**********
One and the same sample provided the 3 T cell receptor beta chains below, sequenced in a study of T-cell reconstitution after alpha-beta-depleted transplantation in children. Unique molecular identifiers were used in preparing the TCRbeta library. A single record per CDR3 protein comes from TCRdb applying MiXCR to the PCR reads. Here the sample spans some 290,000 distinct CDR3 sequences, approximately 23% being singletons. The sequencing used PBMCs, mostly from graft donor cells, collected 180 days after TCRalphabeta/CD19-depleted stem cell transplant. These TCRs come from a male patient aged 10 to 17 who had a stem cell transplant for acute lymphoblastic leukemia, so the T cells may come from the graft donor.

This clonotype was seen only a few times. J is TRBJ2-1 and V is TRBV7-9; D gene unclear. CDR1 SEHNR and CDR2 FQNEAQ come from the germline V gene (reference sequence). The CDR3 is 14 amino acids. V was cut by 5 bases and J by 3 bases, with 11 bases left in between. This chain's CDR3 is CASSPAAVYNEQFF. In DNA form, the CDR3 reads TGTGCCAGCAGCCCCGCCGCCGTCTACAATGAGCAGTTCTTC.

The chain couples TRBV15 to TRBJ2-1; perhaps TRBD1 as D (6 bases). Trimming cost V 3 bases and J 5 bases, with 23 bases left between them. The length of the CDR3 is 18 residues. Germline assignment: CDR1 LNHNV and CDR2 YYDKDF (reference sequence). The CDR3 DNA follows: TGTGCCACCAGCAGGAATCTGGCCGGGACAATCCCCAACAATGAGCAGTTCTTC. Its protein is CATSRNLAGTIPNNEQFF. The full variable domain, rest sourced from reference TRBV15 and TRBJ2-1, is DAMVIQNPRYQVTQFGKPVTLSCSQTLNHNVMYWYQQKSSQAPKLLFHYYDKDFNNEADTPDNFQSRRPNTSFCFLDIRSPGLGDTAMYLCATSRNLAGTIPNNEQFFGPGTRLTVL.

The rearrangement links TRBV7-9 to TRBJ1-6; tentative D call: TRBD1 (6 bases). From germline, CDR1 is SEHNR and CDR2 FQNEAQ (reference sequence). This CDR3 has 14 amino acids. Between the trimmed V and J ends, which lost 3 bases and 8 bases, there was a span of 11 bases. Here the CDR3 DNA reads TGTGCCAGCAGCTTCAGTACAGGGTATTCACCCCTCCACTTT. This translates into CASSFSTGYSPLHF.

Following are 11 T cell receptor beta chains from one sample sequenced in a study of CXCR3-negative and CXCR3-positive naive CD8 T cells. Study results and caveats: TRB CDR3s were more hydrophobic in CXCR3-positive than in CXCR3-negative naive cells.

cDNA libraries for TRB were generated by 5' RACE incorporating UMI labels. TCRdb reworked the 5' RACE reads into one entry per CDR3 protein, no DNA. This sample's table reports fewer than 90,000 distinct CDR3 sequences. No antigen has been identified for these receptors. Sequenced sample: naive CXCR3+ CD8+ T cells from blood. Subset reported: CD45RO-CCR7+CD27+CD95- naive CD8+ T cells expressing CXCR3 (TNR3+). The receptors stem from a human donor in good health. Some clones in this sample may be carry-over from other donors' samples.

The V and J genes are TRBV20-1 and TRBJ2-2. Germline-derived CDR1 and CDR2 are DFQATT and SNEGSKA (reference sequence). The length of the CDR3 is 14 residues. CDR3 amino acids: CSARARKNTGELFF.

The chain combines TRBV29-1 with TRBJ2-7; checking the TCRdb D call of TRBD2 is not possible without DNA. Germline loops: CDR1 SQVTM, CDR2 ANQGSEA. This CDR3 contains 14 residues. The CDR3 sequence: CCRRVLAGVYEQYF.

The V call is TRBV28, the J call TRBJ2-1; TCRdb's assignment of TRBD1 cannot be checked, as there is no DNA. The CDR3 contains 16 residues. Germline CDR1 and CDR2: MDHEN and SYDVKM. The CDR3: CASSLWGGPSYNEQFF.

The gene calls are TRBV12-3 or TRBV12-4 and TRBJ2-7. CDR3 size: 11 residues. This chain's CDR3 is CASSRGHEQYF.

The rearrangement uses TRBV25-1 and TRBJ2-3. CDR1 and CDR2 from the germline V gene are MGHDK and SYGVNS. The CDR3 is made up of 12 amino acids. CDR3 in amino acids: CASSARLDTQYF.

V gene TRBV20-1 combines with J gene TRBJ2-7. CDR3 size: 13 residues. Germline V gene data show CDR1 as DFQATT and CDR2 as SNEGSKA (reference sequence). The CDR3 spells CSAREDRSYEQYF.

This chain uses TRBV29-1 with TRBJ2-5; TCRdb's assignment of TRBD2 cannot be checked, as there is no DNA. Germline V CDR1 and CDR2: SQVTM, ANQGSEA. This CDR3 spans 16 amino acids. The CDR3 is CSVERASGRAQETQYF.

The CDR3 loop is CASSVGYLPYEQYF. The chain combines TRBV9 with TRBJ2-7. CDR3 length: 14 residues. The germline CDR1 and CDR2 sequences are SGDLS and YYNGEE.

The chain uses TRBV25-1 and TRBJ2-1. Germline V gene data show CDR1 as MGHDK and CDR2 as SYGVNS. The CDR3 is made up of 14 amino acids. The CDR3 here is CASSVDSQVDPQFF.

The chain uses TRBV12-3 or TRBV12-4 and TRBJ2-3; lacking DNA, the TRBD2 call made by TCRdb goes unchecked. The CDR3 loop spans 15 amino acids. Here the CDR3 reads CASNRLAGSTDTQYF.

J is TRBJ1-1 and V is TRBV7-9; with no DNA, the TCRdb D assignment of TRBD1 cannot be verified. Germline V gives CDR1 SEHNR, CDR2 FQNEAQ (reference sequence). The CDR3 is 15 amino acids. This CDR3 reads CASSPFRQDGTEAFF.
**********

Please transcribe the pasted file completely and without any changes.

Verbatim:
One and the same sample provided the 3 T cell receptor beta chains below, sequenced in a study of T-cell reconstitution after alpha-beta-depleted transplantation in children. Unique molecular identifiers were used in preparing the TCRbeta library. A single record per CDR3 protein comes from TCRdb applying MiXCR to the PCR reads. Here the sample spans some 290,000 distinct CDR3 sequences, approximately 23% being singletons. The sequencing used PBMCs, mostly from graft donor cells, collected 180 days after TCRalphabeta/CD19-depleted stem cell transplant. These TCRs come from a male patient aged 10 to 17 who had a stem cell transplant for acute lymphoblastic leukemia, so the T cells may come from the graft donor.

This clonotype was seen only a few times. J is TRBJ2-1 and V is TRBV7-9; D gene unclear. CDR1 SEHNR and CDR2 FQNEAQ come from the germline V gene (reference sequence). The CDR3 is 14 amino acids. V was cut by 5 bases and J by 3 bases, with 11 bases left in between. This chain's CDR3 is CASSPAAVYNEQFF. In DNA form, the CDR3 reads TGTGCCAGCAGCCCCGCCGCCGTCTACAATGAGCAGTTCTTC.

The chain couples TRBV15 to TRBJ2-1; perhaps TRBD1 as D (6 bases). Trimming cost V 3 bases and J 5 bases, with 23 bases left between them. The length of the CDR3 is 18 residues. Germline assignment: CDR1 LNHNV and CDR2 YYDKDF (reference sequence). The CDR3 DNA follows: TGTGCCACCAGCAGGAATCTGGCCGGGACAATCCCCAACAATGAGCAGTTCTTC. Its protein is CATSRNLAGTIPNNEQFF. The full variable domain, rest sourced from reference TRBV15 and TRBJ2-1, is DAMVIQNPRYQVTQFGKPVTLSCSQTLNHNVMYWYQQKSSQAPKLLFHYYDKDFNNEADTPDNFQSRRPNTSFCFLDIRSPGLGDTAMYLCATSRNLAGTIPNNEQFFGPGTRLTVL.

The rearrangement links TRBV7-9 to TRBJ1-6; tentative D call: TRBD1 (6 bases). From germline, CDR1 is SEHNR and CDR2 FQNEAQ (reference sequence). This CDR3 has 14 amino acids. Between the trimmed V and J ends, which lost 3 bases and 8 bases, there was a span of 11 bases. Here the CDR3 DNA reads TGTGCCAGCAGCTTCAGTACAGGGTATTCACCCCTCCACTTT. This translates into CASSFSTGYSPLHF.

Following are 11 T cell receptor beta chains from one sample sequenced in a study of CXCR3-negative and CXCR3-positive naive CD8 T cells. Study results and caveats: TRB CDR3s were more hydrophobic in CXCR3-positive than in CXCR3-negative naive cells.

cDNA libraries for TRB were generated by 5' RACE incorporating UMI labels. TCRdb reworked the 5' RACE reads into one entry per CDR3 protein, no DNA. This sample's table reports fewer than 90,000 distinct CDR3 sequences. No antigen has been identified for these receptors. Sequenced sample: naive CXCR3+ CD8+ T cells from blood. Subset reported: CD45RO-CCR7+CD27+CD95- naive CD8+ T cells expressing CXCR3 (TNR3+). The receptors stem from a human donor in good health. Some clones in this sample may be carry-over from other donors' samples.

The V and J genes are TRBV20-1 and TRBJ2-2. Germline-derived CDR1 and CDR2 are DFQATT and SNEGSKA (reference sequence). The length of the CDR3 is 14 residues. CDR3 amino acids: CSARARKNTGELFF.

The chain combines TRBV29-1 with TRBJ2-7; checking the TCRdb D call of TRBD2 is not possible without DNA. Germline loops: CDR1 SQVTM, CDR2 ANQGSEA. This CDR3 contains 14 residues. The CDR3 sequence: CCRRVLAGVYEQYF.

The V call is TRBV28, the J call TRBJ2-1; TCRdb's assignment of TRBD1 cannot be checked, as there is no DNA. The CDR3 contains 16 residues. Germline CDR1 and CDR2: MDHEN and SYDVKM. The CDR3: CASSLWGGPSYNEQFF.

The gene calls are TRBV12-3 or TRBV12-4 and TRBJ2-7. CDR3 size: 11 residues. This chain's CDR3 is CASSRGHEQYF.

The rearrangement uses TRBV25-1 and TRBJ2-3. CDR1 and CDR2 from the germline V gene are MGHDK and SYGVNS. The CDR3 is made up of 12 amino acids. CDR3 in amino acids: CASSARLDTQYF.

V gene TRBV20-1 combines with J gene TRBJ2-7. CDR3 size: 13 residues. Germline V gene data show CDR1 as DFQATT and CDR2 as SNEGSKA (reference sequence). The CDR3 spells CSAREDRSYEQYF.

This chain uses TRBV29-1 with TRBJ2-5; TCRdb's assignment of TRBD2 cannot be checked, as there is no DNA. Germline V CDR1 and CDR2: SQVTM, ANQGSEA. This CDR3 spans 16 amino acids. The CDR3 is CSVERASGRAQETQYF.

The CDR3 loop is CASSVGYLPYEQYF. The chain combines TRBV9 with TRBJ2-7. CDR3 length: 14 residues. The germline CDR1 and CDR2 sequences are SGDLS and YYNGEE.

The chain uses TRBV25-1 and TRBJ2-1. Germline V gene data show CDR1 as MGHDK and CDR2 as SYGVNS. The CDR3 is made up of 14 amino acids. The CDR3 here is CASSVDSQVDPQFF.

The chain uses TRBV12-3 or TRBV12-4 and TRBJ2-3; lacking DNA, the TRBD2 call made by TCRdb goes unchecked. The CDR3 loop spans 15 amino acids. Here the CDR3 reads CASNRLAGSTDTQYF.

J is TRBJ1-1 and V is TRBV7-9; with no DNA, the TCRdb D assignment of TRBD1 cannot be verified. Germline V gives CDR1 SEHNR, CDR2 FQNEAQ (reference sequence). The CDR3 is 15 amino acids. This CDR3 reads CASSPFRQDGTEAFF.